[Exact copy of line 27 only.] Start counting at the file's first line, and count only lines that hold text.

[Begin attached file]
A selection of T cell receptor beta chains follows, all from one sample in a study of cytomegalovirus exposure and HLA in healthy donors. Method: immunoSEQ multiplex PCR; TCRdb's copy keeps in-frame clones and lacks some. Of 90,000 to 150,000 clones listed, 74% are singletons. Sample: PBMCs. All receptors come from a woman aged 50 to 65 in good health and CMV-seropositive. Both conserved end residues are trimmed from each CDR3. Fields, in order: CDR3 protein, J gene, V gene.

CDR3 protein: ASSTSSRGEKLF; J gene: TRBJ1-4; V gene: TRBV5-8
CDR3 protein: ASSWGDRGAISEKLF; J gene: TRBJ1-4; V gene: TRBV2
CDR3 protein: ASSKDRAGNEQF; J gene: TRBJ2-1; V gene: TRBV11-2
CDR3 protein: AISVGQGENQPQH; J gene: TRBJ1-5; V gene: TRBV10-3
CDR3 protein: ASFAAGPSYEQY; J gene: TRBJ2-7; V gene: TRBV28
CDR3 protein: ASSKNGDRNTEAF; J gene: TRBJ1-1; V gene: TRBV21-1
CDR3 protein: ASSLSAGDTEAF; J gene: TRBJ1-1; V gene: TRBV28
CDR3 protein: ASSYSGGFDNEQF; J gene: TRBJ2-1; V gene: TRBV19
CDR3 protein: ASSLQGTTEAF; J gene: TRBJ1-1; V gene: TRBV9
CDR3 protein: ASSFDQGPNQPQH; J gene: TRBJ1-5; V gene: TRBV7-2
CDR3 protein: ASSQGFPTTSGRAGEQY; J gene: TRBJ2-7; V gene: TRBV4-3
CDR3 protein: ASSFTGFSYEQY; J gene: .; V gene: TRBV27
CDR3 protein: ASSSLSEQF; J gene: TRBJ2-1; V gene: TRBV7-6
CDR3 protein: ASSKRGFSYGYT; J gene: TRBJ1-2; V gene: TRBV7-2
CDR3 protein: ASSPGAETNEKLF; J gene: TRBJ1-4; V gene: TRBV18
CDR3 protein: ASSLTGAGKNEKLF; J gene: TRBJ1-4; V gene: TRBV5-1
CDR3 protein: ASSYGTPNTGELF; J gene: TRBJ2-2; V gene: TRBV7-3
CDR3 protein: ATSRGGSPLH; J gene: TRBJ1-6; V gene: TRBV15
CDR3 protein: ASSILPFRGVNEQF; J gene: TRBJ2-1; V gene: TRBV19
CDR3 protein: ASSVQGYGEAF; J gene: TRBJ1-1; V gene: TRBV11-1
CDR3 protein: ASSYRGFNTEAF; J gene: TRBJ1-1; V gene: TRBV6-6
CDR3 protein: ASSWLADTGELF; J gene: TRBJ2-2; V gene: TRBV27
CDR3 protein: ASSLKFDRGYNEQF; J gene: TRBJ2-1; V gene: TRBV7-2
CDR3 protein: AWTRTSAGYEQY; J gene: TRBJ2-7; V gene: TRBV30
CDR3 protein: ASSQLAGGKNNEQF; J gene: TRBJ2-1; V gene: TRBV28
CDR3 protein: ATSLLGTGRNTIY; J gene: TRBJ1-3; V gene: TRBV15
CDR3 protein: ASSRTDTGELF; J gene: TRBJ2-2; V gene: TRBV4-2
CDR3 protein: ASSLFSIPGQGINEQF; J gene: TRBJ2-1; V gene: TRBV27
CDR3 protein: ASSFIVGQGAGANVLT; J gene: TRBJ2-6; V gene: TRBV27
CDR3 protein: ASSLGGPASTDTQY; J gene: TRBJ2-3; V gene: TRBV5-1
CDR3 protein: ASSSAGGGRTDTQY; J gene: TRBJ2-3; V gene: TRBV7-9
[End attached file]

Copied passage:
CDR3 protein: ATSLLGTGRNTIY; J gene: TRBJ1-3; V gene: TRBV15